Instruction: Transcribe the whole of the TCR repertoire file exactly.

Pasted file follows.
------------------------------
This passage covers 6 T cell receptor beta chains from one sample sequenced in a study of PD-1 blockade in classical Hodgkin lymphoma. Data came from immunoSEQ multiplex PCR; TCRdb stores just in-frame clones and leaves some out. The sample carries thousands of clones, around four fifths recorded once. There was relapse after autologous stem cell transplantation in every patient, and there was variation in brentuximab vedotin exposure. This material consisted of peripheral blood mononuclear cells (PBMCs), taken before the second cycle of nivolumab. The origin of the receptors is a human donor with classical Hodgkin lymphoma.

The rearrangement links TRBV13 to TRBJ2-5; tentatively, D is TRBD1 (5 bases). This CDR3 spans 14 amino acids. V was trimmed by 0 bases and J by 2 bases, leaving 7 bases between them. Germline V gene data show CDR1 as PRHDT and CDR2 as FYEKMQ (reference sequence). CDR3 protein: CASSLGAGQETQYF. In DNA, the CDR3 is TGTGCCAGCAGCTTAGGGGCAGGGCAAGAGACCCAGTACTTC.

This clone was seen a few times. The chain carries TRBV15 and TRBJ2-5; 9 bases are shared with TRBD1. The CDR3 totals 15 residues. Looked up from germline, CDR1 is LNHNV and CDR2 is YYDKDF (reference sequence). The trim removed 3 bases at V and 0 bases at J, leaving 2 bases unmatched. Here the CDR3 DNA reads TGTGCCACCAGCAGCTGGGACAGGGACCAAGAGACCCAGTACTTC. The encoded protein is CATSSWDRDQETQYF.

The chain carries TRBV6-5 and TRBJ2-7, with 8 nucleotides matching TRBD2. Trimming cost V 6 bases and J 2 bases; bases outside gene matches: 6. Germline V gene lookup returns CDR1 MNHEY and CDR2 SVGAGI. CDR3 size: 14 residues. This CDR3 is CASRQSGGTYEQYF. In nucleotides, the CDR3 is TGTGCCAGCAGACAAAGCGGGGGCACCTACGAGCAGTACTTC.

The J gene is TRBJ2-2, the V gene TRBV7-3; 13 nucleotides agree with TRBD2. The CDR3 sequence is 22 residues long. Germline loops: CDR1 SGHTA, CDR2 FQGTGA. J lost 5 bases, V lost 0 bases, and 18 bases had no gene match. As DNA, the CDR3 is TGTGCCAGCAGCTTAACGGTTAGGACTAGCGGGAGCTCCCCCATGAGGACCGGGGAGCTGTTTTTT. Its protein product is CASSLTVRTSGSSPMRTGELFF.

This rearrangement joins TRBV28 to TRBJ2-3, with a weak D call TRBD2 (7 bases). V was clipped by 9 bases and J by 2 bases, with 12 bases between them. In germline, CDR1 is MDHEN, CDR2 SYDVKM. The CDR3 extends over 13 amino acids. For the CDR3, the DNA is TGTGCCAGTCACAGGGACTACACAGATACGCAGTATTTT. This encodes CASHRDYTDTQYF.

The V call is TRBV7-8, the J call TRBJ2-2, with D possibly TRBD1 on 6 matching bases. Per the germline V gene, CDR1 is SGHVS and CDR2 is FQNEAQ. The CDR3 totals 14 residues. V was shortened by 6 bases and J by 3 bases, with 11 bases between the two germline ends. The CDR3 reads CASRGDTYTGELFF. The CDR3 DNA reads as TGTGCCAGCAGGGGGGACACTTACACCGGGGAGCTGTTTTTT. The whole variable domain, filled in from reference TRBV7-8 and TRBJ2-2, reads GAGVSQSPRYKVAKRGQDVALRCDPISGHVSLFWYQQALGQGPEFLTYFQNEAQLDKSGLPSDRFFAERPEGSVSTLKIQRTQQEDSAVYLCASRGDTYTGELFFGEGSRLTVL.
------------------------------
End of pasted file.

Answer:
This passage covers 6 T cell receptor beta chains from one sample sequenced in a study of PD-1 blockade in classical Hodgkin lymphoma. Data came from immunoSEQ multiplex PCR; TCRdb stores just in-frame clones and leaves some out. The sample carries thousands of clones, around four fifths recorded once. There was relapse after autologous stem cell transplantation in every patient, and there was variation in brentuximab vedotin exposure. This material consisted of peripheral blood mononuclear cells (PBMCs), taken before the second cycle of nivolumab. The origin of the receptors is a human donor with classical Hodgkin lymphoma.

The rearrangement links TRBV13 to TRBJ2-5; tentatively, D is TRBD1 (5 bases). This CDR3 spans 14 amino acids. V was trimmed by 0 bases and J by 2 bases, leaving 7 bases between them. Germline V gene data show CDR1 as PRHDT and CDR2 as FYEKMQ (reference sequence). CDR3 protein: CASSLGAGQETQYF. In DNA, the CDR3 is TGTGCCAGCAGCTTAGGGGCAGGGCAAGAGACCCAGTACTTC.

This clone was seen a few times. The chain carries TRBV15 and TRBJ2-5; 9 bases are shared with TRBD1. The CDR3 totals 15 residues. Looked up from germline, CDR1 is LNHNV and CDR2 is YYDKDF (reference sequence). The trim removed 3 bases at V and 0 bases at J, leaving 2 bases unmatched. Here the CDR3 DNA reads TGTGCCACCAGCAGCTGGGACAGGGACCAAGAGACCCAGTACTTC. The encoded protein is CATSSWDRDQETQYF.

The chain carries TRBV6-5 and TRBJ2-7, with 8 nucleotides matching TRBD2. Trimming cost V 6 bases and J 2 bases; bases outside gene matches: 6. Germline V gene lookup returns CDR1 MNHEY and CDR2 SVGAGI. CDR3 size: 14 residues. This CDR3 is CASRQSGGTYEQYF. In nucleotides, the CDR3 is TGTGCCAGCAGACAAAGCGGGGGCACCTACGAGCAGTACTTC.

The J gene is TRBJ2-2, the V gene TRBV7-3; 13 nucleotides agree with TRBD2. The CDR3 sequence is 22 residues long. Germline loops: CDR1 SGHTA, CDR2 FQGTGA. J lost 5 bases, V lost 0 bases, and 18 bases had no gene match. As DNA, the CDR3 is TGTGCCAGCAGCTTAACGGTTAGGACTAGCGGGAGCTCCCCCATGAGGACCGGGGAGCTGTTTTTT. Its protein product is CASSLTVRTSGSSPMRTGELFF.

This rearrangement joins TRBV28 to TRBJ2-3, with a weak D call TRBD2 (7 bases). V was clipped by 9 bases and J by 2 bases, with 12 bases between them. In germline, CDR1 is MDHEN, CDR2 SYDVKM. The CDR3 extends over 13 amino acids. For the CDR3, the DNA is TGTGCCAGTCACAGGGACTACACAGATACGCAGTATTTT. This encodes CASHRDYTDTQYF.

The V call is TRBV7-8, the J call TRBJ2-2, with D possibly TRBD1 on 6 matching bases. Per the germline V gene, CDR1 is SGHVS and CDR2 is FQNEAQ. The CDR3 totals 14 residues. V was shortened by 6 bases and J by 3 bases, with 11 bases between the two germline ends. The CDR3 reads CASRGDTYTGELFF. The CDR3 DNA reads as TGTGCCAGCAGGGGGGACACTTACACCGGGGAGCTGTTTTTT. The whole variable domain, filled in from reference TRBV7-8 and TRBJ2-2, reads GAGVSQSPRYKVAKRGQDVALRCDPISGHVSLFWYQQALGQGPEFLTYFQNEAQLDKSGLPSDRFFAERPEGSVSTLKIQRTQQEDSAVYLCASRGDTYTGELFFGEGSRLTVL.